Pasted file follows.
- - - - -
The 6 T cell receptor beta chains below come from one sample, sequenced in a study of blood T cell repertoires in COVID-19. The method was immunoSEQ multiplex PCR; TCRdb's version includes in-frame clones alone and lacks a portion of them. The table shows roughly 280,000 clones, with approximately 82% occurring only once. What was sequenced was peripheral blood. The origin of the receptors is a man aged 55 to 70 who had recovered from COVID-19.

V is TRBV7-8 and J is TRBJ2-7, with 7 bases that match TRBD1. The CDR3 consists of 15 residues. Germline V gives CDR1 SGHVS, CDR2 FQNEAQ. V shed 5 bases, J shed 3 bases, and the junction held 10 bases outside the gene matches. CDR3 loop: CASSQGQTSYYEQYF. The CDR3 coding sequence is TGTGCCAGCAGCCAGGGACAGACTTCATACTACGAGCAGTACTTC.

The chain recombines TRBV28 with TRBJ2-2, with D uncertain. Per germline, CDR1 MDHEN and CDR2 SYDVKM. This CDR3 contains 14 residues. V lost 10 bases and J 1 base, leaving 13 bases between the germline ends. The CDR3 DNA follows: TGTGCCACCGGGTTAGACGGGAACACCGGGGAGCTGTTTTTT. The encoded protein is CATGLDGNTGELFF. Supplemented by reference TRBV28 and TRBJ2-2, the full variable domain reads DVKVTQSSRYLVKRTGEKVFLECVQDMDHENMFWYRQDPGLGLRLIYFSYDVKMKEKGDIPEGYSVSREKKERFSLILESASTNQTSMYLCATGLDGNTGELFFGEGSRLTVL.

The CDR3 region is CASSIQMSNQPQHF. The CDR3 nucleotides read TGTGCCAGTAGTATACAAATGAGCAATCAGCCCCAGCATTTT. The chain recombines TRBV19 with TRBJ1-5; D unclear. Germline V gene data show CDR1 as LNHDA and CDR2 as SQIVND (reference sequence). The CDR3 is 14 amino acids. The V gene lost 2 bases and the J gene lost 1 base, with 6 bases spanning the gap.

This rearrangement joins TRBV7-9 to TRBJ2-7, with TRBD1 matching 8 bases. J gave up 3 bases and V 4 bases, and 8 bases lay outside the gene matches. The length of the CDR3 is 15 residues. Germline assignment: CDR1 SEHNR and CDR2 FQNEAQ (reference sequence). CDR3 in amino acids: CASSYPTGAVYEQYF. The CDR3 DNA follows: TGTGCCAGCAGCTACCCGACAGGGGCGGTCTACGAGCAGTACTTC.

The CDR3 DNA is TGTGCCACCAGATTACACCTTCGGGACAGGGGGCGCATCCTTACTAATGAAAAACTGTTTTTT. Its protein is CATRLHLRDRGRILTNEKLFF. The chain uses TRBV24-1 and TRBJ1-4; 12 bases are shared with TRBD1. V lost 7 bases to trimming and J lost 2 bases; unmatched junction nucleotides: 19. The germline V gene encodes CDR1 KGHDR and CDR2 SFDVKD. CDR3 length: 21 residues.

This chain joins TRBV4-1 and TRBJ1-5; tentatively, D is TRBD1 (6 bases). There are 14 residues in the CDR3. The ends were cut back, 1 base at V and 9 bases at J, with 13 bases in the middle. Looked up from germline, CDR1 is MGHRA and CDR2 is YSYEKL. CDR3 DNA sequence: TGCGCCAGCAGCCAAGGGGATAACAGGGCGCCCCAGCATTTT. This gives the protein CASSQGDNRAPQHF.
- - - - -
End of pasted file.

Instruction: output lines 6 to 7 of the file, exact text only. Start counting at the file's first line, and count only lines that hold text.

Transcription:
The CDR3 DNA is TGTGCCACCAGATTACACCTTCGGGACAGGGGGCGCATCCTTACTAATGAAAAACTGTTTTTT. Its protein is CATRLHLRDRGRILTNEKLFF. The chain uses TRBV24-1 and TRBJ1-4; 12 bases are shared with TRBD1. V lost 7 bases to trimming and J lost 2 bases; unmatched junction nucleotides: 19. The germline V gene encodes CDR1 KGHDR and CDR2 SFDVKD. CDR3 length: 21 residues.

This chain joins TRBV4-1 and TRBJ1-5; tentatively, D is TRBD1 (6 bases). There are 14 residues in the CDR3. The ends were cut back, 1 base at V and 9 bases at J, with 13 bases in the middle. Looked up from germline, CDR1 is MGHRA and CDR2 is YSYEKL. CDR3 DNA sequence: TGCGCCAGCAGCCAAGGGGATAACAGGGCGCCCCAGCATTTT. This gives the protein CASSQGDNRAPQHF.